The Importance of Individuality

My entire life, people have described me as “quirky.” I always take it as a compliment. In a society that demands that women prescribe to a particular set of beliefs, a particular manner of dress, and a particular way of behaving and speaking, I am disturbed by the need of conformity. Where’s the fun in that?

In middle school, I remember wearing Little Miss-Matched socks to school every day. The brand seeks to break the patterns of normalcy by offer sets of three socks, none of which match, to consumers. I first was given a pair as a present, and then went on to buy many, many more. The socks always made me smile. They were so colorful and cheerful, adorned with stripes, polka dots, squiggles, and other shapes. Most times, these fun little reminders of joy were hidden by my yellow converse. When my shoes were on, no one would know that my socks didn’t ever match. When my shoes were off, however, I would always receive questioning looks. Why did it matter suddenly that my socks did not go?

Growing older, I still buy fun socks. However, they normally come in a matching pair. Nevertheless, I boldly wear them. I let them show tucked into Birks in the fall. They are on display over the tops of my Bean Boots. I’ve come to accept that wearing weird socks makes me quirky. It’s one of countless things. My appearance may also be described in that manner. I have wild and frizzy blonde curls that refuse to straighten or be tamed. I am only 5’1 and have no interest in wearing heels to make me appear taller. Certainly my personality may also qualify as 'different.'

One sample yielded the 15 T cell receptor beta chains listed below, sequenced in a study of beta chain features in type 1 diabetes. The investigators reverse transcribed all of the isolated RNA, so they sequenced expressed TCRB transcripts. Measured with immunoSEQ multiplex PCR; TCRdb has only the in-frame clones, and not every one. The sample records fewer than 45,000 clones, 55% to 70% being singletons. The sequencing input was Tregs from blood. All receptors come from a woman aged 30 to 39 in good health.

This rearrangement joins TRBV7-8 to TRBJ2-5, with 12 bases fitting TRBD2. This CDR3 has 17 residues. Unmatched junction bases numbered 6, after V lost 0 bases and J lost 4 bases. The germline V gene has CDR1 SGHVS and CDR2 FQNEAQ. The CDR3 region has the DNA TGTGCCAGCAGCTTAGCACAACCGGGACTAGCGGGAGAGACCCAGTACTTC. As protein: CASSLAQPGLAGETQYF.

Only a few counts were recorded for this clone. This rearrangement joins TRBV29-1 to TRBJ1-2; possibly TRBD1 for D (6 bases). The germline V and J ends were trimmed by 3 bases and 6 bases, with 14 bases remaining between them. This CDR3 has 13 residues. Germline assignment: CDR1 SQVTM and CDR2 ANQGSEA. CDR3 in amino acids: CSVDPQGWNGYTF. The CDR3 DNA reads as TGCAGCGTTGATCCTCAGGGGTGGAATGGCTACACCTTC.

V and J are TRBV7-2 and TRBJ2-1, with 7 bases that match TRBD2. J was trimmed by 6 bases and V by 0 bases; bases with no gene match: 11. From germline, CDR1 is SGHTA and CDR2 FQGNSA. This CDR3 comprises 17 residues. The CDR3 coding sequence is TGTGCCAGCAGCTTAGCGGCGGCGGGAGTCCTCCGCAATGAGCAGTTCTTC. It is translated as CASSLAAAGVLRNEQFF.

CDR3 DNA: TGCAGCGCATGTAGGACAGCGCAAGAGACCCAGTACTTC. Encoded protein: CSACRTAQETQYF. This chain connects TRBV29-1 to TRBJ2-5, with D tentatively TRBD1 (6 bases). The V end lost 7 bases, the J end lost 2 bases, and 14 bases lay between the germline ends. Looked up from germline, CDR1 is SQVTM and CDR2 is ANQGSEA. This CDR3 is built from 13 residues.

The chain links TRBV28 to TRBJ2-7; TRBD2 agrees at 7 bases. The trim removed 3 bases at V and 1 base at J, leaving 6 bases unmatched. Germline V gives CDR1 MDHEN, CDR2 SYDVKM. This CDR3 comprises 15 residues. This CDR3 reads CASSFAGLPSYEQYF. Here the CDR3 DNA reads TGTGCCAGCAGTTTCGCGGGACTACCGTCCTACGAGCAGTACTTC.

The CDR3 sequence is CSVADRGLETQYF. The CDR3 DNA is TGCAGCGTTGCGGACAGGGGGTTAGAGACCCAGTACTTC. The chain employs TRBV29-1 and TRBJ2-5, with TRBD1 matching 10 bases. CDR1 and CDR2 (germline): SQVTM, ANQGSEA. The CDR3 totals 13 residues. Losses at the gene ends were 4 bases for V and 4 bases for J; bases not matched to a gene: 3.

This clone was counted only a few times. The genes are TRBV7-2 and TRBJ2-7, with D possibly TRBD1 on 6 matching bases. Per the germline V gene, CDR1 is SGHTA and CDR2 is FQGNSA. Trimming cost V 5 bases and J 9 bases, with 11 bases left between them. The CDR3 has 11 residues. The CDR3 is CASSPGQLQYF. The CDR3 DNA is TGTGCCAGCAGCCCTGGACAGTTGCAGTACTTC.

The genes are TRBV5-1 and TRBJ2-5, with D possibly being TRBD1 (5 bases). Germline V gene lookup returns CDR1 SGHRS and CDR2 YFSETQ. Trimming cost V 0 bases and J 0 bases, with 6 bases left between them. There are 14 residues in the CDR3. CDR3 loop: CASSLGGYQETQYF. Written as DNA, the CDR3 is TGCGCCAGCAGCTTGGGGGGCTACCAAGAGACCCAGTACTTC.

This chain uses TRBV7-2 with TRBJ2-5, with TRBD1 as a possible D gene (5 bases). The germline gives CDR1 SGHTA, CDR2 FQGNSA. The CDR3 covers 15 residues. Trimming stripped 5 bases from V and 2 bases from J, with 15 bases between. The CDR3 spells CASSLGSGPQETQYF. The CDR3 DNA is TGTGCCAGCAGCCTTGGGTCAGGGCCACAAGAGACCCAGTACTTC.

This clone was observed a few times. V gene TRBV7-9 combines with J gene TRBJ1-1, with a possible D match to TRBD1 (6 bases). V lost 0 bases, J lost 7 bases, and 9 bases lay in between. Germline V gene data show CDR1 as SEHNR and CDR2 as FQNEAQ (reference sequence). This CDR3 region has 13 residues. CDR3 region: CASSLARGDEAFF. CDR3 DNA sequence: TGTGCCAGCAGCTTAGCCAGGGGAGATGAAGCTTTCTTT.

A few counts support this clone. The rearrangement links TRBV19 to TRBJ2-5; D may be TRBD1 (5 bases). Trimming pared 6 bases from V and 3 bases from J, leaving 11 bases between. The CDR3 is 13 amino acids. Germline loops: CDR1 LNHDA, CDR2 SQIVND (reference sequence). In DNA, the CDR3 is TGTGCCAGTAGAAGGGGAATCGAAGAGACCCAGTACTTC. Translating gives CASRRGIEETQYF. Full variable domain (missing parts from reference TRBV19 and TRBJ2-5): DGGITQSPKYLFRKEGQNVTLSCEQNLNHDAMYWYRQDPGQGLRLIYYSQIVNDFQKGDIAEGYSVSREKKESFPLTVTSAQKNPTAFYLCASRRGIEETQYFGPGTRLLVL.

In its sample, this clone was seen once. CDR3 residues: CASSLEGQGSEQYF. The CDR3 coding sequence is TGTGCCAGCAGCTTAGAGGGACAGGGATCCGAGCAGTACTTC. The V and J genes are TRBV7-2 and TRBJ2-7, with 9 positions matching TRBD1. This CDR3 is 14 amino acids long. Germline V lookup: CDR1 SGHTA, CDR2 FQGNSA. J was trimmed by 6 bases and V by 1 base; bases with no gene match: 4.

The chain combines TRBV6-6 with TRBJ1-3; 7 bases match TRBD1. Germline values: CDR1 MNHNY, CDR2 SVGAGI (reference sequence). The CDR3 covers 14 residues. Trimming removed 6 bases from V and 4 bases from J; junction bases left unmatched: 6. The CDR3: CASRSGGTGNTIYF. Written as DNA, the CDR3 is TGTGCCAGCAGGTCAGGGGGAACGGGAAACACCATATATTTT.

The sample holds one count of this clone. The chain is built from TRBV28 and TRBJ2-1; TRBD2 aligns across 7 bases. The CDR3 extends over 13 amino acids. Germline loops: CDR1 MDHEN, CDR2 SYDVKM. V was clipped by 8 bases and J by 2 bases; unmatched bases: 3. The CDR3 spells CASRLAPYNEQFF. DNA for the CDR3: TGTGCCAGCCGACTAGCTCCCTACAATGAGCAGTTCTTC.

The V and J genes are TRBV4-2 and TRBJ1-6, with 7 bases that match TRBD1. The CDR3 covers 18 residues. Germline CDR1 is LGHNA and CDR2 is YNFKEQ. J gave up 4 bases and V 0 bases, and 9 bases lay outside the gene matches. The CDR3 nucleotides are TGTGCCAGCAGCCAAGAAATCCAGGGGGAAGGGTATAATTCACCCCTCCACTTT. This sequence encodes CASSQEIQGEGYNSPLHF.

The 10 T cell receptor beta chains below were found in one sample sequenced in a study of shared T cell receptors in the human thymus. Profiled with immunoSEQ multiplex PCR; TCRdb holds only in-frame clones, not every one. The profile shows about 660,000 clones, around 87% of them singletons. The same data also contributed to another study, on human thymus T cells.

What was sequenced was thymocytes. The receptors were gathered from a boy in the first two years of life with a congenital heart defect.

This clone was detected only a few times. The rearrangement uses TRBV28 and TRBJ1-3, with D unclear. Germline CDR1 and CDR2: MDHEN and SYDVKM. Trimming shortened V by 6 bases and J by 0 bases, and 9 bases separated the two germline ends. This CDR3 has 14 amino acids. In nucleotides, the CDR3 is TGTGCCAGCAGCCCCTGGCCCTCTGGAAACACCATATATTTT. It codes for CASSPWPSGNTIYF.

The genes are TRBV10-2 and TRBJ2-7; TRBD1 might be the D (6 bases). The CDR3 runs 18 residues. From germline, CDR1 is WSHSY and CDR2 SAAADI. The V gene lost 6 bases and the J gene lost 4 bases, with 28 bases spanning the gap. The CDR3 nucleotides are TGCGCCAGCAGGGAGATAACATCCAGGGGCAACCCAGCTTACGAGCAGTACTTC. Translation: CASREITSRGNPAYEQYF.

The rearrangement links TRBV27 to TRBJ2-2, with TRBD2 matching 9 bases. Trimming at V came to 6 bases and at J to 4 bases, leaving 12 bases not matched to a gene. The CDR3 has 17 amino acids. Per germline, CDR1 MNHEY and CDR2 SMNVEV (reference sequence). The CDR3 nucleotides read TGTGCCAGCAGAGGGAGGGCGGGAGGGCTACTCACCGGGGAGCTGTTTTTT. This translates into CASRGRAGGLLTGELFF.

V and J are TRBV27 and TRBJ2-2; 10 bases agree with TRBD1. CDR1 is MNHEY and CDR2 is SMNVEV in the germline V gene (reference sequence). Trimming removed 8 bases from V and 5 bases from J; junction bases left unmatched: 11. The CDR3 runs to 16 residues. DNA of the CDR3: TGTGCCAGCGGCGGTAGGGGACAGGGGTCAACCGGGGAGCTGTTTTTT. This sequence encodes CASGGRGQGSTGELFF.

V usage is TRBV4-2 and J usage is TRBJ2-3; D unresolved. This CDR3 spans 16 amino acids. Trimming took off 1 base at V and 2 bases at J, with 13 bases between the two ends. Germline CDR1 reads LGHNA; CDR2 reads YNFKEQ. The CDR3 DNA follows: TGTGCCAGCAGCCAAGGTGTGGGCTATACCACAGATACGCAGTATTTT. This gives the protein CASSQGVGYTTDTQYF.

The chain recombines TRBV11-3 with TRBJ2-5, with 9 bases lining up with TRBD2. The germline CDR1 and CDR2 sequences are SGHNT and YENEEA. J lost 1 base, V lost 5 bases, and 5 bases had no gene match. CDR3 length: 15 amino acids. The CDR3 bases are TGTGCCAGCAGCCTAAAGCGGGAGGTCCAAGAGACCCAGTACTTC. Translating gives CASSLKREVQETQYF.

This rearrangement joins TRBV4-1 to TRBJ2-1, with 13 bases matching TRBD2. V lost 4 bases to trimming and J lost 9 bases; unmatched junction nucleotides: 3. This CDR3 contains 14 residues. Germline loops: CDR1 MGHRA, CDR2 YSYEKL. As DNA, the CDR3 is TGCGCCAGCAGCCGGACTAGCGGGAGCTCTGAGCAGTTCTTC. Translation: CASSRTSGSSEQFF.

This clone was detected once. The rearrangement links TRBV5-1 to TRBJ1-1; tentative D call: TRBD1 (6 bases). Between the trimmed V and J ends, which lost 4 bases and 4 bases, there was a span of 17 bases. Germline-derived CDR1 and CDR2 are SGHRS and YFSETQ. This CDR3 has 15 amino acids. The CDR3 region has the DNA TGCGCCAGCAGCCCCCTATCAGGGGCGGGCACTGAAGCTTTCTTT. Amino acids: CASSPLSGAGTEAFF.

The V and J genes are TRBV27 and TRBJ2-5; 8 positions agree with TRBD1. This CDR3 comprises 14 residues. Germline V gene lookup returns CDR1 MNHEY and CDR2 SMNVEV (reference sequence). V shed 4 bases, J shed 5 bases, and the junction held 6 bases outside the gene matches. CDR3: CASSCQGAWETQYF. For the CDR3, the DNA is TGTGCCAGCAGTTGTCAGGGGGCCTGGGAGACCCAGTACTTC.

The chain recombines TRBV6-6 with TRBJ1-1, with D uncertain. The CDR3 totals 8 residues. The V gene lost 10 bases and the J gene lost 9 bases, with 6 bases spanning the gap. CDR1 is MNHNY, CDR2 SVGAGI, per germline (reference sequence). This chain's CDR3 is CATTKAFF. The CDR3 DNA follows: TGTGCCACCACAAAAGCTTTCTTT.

I am saddened by the need that society places for homology. In its eyes, it is bad to be different and good to fit in. But, I am confused at who made that rule. Why are we not celebrating all of our differences? Wouldn’t that be far more empowering? In a time where women are seeking to proclaim their autonomy, we should also be proclaiming acceptance. We need an acceptance of who we truly are. There should be no shame in being authentically one’s own self, whether that includes wearing wild socks or not.




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